Microsoft tipped as acquirer for RIM
Could pay 50% premium and still get a bargain, say analysts, but does the Windows giant really want a handset maker?
Published: 21 June, 2011
Despite all the logic to the contrary, the markets are determined that Microsoft wants to buy itself a handset maker. Nokia was in the frame a few weeks ago, and now a popular rumor about RIM has been resurrected.
Reports of a possible acquisition have been stimulated - like the similar chatter around Nokia - by the fall RIM's market value, which has fallen by more than 80% from its record peak of three years ago. According to Bloomberg data, the BlackBerry maker's current value of US$25.89 a share, or 4.7 times earnings next year, is lower than that of any other communications equipment maker.
The Bloomberg analysts claim that RIM has lost so much value that a buyer could pay a 50% premium and still snap up the Canadian firm for a lower multiple than any other similar company. Dell, and Nokia itself, are also rumored to be interested in RIM, but the keenest focus is on Microsoft. Paul Taylor, chief investment officer at BMO Harris in Toronto, told Bloomberg: "RIM still has meaningful market share in the US and meaningful market share internationally, and RIM has an iconic brand."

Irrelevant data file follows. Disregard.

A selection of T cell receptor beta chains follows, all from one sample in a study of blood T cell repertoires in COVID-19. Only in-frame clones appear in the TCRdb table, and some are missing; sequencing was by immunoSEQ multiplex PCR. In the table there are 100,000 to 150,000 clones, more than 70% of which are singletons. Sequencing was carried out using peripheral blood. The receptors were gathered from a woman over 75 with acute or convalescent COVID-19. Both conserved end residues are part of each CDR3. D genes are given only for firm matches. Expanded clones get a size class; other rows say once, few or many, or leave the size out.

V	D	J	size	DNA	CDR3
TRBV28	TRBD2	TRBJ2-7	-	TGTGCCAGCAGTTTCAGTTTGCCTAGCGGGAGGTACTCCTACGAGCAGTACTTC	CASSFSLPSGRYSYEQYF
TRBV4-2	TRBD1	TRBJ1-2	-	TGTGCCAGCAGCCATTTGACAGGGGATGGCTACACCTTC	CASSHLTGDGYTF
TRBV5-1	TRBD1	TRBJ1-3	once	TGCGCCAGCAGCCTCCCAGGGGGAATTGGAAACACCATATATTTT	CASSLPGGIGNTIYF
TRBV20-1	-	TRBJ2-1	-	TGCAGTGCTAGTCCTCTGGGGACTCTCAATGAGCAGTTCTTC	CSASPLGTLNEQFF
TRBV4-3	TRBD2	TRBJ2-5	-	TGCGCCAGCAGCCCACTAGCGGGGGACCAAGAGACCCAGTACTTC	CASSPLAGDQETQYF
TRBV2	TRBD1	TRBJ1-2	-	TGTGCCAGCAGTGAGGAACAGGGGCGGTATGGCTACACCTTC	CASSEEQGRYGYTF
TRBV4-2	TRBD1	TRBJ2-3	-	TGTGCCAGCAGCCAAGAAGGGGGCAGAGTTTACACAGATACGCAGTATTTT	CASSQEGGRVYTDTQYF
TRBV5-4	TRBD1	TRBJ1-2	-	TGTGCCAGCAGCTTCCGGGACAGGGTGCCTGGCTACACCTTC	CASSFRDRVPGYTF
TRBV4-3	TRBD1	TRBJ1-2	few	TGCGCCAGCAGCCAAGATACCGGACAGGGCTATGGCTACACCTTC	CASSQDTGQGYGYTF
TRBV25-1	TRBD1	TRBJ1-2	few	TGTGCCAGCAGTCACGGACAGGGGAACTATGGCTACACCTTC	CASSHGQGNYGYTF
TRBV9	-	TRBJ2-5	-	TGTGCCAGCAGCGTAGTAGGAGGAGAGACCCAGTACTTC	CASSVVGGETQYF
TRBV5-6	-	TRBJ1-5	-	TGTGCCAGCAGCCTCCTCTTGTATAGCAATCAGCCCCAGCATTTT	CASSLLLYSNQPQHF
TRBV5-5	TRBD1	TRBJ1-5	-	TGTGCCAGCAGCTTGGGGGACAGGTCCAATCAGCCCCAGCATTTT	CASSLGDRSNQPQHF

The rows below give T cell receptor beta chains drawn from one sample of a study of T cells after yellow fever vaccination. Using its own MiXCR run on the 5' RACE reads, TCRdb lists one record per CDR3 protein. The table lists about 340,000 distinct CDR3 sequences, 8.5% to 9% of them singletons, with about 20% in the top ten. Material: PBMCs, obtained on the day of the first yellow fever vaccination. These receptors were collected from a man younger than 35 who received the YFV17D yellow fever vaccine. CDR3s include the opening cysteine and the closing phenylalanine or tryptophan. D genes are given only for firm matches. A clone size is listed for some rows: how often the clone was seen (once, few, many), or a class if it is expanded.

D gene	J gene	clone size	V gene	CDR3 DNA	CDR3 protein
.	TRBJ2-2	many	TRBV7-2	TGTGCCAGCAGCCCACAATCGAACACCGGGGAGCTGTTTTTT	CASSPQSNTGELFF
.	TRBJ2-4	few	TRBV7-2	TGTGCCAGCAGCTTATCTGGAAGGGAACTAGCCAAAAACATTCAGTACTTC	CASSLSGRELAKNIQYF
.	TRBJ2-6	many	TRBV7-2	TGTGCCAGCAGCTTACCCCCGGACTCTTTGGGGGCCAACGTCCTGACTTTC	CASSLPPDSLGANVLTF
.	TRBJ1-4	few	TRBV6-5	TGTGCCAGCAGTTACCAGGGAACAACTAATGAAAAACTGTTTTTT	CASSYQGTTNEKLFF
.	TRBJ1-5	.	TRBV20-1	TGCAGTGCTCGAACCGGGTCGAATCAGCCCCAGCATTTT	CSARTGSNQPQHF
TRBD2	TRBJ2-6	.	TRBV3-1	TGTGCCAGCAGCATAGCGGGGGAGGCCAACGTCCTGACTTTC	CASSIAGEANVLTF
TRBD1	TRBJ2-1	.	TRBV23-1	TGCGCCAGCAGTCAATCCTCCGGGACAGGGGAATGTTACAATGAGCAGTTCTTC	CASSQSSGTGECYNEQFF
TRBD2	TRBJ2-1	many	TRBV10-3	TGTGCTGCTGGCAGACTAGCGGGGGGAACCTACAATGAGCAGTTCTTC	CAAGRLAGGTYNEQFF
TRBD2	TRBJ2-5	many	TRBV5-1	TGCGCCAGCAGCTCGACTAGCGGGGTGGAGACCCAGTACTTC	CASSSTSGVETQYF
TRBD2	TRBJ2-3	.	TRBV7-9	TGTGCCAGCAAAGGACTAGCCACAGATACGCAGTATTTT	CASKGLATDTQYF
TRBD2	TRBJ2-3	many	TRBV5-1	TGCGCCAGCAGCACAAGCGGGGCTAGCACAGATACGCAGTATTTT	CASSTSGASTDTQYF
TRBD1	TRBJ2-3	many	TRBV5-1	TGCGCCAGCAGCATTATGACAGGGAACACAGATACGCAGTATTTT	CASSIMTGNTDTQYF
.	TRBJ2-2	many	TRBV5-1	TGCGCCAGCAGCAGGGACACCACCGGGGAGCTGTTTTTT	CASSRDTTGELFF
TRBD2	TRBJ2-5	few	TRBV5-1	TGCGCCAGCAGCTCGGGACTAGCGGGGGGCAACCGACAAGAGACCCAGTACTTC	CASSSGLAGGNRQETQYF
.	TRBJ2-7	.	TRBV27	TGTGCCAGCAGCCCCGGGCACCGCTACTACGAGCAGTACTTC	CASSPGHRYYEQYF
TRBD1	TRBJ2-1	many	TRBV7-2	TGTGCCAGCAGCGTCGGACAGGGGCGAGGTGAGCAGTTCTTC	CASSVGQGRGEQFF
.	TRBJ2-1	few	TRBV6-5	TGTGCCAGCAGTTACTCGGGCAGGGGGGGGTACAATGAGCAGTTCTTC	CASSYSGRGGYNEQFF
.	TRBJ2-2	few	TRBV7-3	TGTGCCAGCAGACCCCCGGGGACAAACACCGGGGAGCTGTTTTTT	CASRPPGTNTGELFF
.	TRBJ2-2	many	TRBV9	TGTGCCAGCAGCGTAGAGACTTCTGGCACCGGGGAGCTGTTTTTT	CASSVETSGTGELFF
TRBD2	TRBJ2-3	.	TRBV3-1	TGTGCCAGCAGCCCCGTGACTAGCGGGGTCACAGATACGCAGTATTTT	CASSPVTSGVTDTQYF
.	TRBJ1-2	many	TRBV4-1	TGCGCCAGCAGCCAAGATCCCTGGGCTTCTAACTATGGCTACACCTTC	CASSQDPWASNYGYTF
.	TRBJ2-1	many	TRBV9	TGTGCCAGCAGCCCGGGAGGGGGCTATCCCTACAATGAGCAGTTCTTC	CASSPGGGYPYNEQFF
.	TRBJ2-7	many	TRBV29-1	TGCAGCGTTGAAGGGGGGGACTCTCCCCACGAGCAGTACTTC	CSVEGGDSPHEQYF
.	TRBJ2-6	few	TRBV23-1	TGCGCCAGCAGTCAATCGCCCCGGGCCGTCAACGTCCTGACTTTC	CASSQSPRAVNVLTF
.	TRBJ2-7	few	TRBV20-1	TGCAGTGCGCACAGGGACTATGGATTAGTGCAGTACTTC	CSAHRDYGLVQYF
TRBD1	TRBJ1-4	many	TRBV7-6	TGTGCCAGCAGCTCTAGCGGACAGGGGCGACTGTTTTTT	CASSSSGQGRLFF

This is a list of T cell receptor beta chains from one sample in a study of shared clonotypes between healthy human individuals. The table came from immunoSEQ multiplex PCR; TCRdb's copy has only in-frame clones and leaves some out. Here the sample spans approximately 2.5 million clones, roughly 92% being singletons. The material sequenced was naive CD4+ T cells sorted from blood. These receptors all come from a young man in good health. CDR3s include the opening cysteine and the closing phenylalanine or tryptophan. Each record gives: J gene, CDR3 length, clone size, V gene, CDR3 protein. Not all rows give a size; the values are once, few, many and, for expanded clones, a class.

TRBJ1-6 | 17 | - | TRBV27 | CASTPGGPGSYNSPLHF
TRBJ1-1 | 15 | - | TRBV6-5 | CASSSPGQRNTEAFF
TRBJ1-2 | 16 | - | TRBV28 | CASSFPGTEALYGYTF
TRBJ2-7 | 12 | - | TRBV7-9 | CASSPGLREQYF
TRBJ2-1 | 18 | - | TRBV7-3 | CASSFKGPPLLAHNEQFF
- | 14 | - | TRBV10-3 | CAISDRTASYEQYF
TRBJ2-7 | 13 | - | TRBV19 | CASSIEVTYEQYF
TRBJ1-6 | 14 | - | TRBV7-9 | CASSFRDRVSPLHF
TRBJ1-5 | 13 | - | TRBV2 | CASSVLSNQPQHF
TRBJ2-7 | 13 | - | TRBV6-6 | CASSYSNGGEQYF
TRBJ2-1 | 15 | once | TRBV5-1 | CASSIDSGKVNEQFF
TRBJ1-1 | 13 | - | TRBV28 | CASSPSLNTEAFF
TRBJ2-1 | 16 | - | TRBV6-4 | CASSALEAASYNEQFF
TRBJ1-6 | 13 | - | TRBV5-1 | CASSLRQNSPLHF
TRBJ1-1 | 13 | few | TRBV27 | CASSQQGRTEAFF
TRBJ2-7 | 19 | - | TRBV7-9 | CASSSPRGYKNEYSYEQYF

All this ignores the fact that for Microsoft to achieve its mobile objectives - a strong position for WP7 and the future Windows 8, and/or the dominant back end platform for a multi-device wireless cloud - it needs a broad spread of partners, not ownership of one handset maker whose appeal would almost inevitably be damaged by the acquisition (a repeat of the purchase of Danger and its cultish Sidekick phone, writ large). RIM's back end and push email systems would have a clear fit for Microsoft, but its devices would only muddy the waters with Nokia - the biggest hope for real scale for WP7 - and for other important partners like HTC.
RIM, like Nokia, is going through a difficult product transition period in which its existing platforms are looking increasingly aged. Also like its Finnish rival, it has suffered a series of recent blows which have hit the share price, including the exit of senior executives, uninspiring sales of key products like the new PlayBook, and a disappointing second quarter forecast.